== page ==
If you’re looking for ways to boost your retirement income, there’s a simple and smart strategy to get more out of your investments. The returns you’re receiving on your shares could be even higher, by making the most of franking credits.

How it works

Franking credits are tax credits that a company distributes to its shareholders with its dividends, representing tax the company has already paid.
When your shares return a profit, the company pays corporate tax on the dividends, which is currently 30%.1  You receive the dividend with a franking credit attached to it for the amount of tax the company has already paid – which you may be able to get back as a rebate. If the amount of tax you’re required to pay is less than the franking credit, the ATO will give you a refund on the difference.2

Make savings on tax

For example, your share in a company returns a dividend of $1000. The company pays 30% tax or $300, which means you receive the remainder of $700 plus a $300 franking credit. But if your marginal tax rate is 10%, you should only have paid $100 in tax.

You’re required to declare your dividend income each year on your tax return. So when you declare your taxable income of $1,000 in dividends, you’ll get back the difference between your franking credit ($300) and the tax you should have paid ($100) – a saving of $200. And if you’re not eligible to pay tax, you’ll get a refund of the entire amount of the franking credit.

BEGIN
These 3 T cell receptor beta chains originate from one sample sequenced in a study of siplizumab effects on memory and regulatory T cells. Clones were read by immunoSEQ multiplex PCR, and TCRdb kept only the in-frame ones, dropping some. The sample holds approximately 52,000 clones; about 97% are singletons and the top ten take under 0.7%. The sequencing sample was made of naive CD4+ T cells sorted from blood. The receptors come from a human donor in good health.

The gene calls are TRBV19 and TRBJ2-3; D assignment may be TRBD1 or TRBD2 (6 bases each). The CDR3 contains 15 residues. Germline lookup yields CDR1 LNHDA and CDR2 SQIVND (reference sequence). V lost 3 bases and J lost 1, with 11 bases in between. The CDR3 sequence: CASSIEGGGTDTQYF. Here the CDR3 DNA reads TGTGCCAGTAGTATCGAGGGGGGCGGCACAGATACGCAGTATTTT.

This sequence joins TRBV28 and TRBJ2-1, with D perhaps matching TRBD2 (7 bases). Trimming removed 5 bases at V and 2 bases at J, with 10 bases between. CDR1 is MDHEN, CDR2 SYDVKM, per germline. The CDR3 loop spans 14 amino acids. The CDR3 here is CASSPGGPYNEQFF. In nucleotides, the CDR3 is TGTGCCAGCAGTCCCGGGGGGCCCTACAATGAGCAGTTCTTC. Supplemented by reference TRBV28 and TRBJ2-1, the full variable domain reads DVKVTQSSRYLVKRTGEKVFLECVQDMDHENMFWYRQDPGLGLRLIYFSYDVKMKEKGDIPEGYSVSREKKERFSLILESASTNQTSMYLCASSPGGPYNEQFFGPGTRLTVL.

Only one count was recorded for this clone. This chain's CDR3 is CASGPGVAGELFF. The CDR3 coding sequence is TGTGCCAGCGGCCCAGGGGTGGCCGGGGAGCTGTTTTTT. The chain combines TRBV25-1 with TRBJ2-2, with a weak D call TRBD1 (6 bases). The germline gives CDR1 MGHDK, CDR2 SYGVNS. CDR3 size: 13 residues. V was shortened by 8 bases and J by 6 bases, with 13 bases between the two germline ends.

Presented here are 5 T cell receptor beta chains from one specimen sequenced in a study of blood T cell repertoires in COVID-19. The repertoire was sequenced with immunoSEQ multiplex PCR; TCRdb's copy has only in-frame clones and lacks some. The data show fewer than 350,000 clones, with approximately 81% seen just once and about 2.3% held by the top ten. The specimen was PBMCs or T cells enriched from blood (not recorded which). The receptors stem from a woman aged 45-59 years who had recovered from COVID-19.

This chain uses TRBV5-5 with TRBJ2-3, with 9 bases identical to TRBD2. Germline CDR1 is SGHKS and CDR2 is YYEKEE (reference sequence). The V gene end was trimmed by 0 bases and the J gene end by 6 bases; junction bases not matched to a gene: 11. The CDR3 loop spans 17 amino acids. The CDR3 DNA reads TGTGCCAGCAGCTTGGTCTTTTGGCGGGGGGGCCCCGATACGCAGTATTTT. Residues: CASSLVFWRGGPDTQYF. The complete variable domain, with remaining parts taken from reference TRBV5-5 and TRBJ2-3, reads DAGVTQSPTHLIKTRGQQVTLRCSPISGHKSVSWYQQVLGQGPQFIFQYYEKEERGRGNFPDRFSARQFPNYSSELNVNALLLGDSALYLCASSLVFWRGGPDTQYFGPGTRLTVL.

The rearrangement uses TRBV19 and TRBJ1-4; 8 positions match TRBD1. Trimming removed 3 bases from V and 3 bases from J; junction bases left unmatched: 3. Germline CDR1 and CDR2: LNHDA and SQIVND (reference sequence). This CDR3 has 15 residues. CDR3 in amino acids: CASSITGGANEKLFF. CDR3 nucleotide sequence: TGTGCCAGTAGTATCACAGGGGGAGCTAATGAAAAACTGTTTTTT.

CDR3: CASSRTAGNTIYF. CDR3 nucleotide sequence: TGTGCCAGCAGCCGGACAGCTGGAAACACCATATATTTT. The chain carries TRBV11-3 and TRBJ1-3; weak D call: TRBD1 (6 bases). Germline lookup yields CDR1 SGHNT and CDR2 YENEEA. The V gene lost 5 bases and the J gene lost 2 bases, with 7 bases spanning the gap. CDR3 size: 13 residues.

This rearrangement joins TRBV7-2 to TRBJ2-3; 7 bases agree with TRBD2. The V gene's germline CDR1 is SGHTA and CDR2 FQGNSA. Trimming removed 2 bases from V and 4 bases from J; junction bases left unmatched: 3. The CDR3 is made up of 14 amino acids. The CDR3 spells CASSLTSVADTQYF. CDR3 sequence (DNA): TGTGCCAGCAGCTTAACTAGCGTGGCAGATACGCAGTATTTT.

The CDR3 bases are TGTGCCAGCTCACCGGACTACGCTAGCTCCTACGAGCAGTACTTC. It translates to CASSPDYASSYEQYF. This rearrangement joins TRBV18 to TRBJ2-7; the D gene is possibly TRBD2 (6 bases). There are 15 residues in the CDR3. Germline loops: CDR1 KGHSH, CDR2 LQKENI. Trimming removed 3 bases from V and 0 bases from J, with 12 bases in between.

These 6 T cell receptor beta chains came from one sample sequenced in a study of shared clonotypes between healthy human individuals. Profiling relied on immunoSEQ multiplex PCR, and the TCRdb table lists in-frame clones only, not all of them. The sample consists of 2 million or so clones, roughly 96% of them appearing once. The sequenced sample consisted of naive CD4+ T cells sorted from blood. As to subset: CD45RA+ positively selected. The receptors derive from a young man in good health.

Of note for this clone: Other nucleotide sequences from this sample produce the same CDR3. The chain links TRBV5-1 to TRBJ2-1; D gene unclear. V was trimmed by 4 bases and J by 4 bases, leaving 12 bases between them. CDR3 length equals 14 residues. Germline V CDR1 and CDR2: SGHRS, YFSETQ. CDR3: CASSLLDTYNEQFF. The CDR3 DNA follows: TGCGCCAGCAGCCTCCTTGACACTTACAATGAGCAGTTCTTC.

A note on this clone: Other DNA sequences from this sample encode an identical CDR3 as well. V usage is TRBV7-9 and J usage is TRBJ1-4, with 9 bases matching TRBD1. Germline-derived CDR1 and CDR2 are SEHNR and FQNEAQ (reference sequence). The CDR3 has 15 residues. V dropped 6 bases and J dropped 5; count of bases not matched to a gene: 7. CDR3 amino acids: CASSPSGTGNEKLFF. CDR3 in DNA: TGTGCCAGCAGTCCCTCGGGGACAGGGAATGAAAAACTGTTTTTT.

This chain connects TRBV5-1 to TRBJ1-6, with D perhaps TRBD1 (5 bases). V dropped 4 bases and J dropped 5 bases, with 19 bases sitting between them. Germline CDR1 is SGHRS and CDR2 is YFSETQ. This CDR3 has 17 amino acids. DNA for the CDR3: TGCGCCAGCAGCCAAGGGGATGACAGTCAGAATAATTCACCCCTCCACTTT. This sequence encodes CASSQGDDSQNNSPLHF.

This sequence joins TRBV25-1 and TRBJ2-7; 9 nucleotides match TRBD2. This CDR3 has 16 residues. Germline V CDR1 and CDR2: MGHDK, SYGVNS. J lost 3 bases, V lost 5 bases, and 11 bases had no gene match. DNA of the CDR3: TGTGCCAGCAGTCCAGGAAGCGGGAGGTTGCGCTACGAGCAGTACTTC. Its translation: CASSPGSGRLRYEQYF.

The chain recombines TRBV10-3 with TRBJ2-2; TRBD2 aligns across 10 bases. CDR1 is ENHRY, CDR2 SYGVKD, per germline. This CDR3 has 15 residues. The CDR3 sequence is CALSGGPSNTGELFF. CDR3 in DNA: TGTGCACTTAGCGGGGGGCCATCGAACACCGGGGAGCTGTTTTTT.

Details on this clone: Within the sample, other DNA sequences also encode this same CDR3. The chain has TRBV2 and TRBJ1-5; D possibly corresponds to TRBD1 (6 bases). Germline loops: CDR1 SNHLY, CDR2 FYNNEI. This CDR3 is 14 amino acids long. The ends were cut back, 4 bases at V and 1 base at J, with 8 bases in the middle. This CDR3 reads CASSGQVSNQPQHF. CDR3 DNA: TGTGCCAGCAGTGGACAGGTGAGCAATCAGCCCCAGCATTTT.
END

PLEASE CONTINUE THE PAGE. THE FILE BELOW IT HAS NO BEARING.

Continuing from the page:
Generate a retirement income stream

Now imagine this difference multiplied by all your investment dividends – and it can really start adding up. The trick is to work this to your advantage, and turn your franking credits into a secondary income for your retirement. Because your shares pay dividends on a regular basis, usually every six months, by growing your investments you can generate a secondary income stream to help boost your pension payments.

Want to know more?

Every financial situation is different and franking credits may not be a tax advantage for everyone. If your marginal tax rate is higher than corporate tax, you may even end up paying more on top of your franking credit come tax time. For advice and investment strategies tailored to your financial goals, speak to us today.